It looks like you're using an Ad Blocker.
Please white-list or disable AboveTopSecret.com in your ad-blocking tool.
Some features of ATS will be disabled while you continue to use an ad-blocker.
Weird things are happening some 70 - 100 kilometres downstream from the Vientiane - capital of Laos. In the nights from the muddy waters of Mekong river appear red glowing balls which quickly rise up in the air and disappear without noise (some, who manage to be close to the lights, report silent hiss). These mysterious sparkles are small, but sometimes they reach a size of an basketball.
These are not some ghosts seen by occasional people and questioned by majority. Ghost fireballs of Mekong have been seen by thousands of people, photographed and captioned on movies and, after all, investigated by scientists looking for the explanation of this interesting phenomenon.
Fireballs are observed in some 250 kilometres long sector of Mekong: approximately from Ban Muang upstreams from Vientiane down to Bung Kan. Most of them rise from the 500 - 800 m wide Mekong River, but they have been observed rising from smaller ponds and rivers as well. These places might sound exotic and remote to Europeans but they are densely populated, filled with houses, roads, schools and other usual features of civilisation.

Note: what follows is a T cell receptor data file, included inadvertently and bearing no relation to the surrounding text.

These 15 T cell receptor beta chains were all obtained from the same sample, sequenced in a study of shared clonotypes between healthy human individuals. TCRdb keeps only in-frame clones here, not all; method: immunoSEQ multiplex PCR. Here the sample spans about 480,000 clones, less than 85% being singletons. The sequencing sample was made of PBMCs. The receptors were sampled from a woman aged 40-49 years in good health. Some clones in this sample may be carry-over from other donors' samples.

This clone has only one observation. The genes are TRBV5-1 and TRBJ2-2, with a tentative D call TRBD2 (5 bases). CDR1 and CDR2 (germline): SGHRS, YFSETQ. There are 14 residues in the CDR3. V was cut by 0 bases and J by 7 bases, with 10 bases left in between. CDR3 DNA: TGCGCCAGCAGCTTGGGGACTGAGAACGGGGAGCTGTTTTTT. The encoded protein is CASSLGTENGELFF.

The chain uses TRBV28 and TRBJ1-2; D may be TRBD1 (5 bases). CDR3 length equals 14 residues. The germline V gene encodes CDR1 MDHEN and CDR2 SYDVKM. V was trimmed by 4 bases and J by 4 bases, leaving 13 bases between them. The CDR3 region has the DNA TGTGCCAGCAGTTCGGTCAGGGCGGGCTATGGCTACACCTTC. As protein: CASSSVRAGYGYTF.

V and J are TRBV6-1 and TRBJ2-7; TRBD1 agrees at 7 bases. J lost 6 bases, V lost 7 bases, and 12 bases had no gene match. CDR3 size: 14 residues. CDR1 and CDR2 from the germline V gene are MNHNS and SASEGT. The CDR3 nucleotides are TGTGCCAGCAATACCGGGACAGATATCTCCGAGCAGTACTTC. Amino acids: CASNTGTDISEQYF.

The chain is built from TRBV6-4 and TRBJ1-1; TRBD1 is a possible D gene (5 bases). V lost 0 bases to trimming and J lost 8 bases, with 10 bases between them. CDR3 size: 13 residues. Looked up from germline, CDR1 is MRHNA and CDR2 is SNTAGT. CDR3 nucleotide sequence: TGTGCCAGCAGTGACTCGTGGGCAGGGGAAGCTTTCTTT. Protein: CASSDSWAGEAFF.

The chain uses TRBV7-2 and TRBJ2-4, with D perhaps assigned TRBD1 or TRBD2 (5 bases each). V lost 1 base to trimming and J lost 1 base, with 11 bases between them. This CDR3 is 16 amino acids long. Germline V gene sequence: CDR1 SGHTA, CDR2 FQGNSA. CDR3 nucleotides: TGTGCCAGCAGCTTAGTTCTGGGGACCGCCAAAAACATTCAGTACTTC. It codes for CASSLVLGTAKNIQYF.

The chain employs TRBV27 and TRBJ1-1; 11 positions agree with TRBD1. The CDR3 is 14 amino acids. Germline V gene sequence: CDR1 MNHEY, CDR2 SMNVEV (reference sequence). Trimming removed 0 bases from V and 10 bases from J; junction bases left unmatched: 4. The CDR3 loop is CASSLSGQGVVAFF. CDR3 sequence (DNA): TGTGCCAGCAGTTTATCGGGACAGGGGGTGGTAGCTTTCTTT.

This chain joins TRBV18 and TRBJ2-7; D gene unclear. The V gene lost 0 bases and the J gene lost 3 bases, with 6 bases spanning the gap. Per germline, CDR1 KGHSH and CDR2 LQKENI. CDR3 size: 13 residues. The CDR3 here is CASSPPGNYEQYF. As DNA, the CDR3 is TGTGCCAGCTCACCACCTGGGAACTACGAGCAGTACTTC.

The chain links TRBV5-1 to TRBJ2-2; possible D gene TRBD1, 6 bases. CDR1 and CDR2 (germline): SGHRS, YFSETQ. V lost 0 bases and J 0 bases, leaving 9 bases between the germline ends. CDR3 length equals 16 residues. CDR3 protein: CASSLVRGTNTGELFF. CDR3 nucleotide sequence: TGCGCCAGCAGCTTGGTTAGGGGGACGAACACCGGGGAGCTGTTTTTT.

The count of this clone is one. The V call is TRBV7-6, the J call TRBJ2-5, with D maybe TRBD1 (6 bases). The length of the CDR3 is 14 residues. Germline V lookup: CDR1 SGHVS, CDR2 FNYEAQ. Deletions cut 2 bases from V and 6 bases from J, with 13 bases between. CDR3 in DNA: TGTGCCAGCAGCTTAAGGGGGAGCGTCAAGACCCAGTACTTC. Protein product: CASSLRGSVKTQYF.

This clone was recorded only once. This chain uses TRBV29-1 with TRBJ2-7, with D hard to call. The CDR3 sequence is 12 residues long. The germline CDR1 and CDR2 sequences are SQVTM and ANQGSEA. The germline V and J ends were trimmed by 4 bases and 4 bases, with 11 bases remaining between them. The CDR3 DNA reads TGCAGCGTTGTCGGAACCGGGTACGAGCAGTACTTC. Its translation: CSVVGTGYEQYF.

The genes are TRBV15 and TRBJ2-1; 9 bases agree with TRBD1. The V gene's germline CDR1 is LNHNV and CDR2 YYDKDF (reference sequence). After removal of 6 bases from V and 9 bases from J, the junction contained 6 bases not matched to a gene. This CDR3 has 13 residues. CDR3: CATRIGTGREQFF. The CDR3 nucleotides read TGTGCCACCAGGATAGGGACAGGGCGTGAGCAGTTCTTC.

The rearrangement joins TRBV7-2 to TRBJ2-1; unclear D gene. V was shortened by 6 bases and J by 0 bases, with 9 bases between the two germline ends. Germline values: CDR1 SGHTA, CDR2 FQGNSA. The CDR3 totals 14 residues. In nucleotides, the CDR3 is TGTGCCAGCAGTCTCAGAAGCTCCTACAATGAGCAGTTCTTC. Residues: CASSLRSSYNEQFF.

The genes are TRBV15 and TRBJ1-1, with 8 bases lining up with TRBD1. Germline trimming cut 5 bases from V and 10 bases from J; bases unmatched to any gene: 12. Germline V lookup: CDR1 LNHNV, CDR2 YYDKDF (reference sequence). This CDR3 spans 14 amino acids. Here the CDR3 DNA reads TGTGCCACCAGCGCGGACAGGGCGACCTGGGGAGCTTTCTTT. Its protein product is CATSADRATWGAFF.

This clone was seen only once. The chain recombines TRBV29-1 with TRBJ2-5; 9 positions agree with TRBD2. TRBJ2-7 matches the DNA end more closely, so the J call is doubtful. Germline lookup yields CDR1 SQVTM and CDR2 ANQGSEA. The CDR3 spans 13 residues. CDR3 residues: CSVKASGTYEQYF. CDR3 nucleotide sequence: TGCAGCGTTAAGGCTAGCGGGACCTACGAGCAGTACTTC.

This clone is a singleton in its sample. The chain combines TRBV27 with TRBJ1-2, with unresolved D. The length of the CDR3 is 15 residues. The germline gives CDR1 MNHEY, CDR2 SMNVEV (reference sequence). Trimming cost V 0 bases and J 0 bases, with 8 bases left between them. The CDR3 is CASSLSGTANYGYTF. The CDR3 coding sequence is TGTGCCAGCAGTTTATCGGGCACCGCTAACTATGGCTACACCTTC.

Since ancient times numerous people have been living along Mekong. According to some reports, as recently as in 1980ies these balls of light attracted little attention of local people (3). It may be though possible that there are some ancient myths related to this event which later have been nearly forgotten by local people and then somehow revived.
The Naga fireballs (Thai: บั้งไฟพญานาค, bangfai payanak) are a phenomenon seen in the Mekong river — in Thailand (Nong Khai province in Isan) and in Laos (Vientiane Province) — in which glowing balls rise from the water high into the air. The balls are reddish and have diverse size from smaller sparkles up to the size of basketballs; they quickly rise up to a couple of hundred meters before disappearing. The number of fireballs is variable, being reported at between tens and thousands per night.
Explicit and well agreed explanation of the origin of Naga fireballs has not been provided. Besides the mythical explanation there are attempts of limited success to explain this phenomenon as a natural process, involving spontaneous ignition of gases rising up from the river.
Originally posted by Vandalour
reply to post by -W1LL
I dont find you funny... Try and take another persons thread more seriously, its okay to make a joke.. but then atleast post a serious sidenote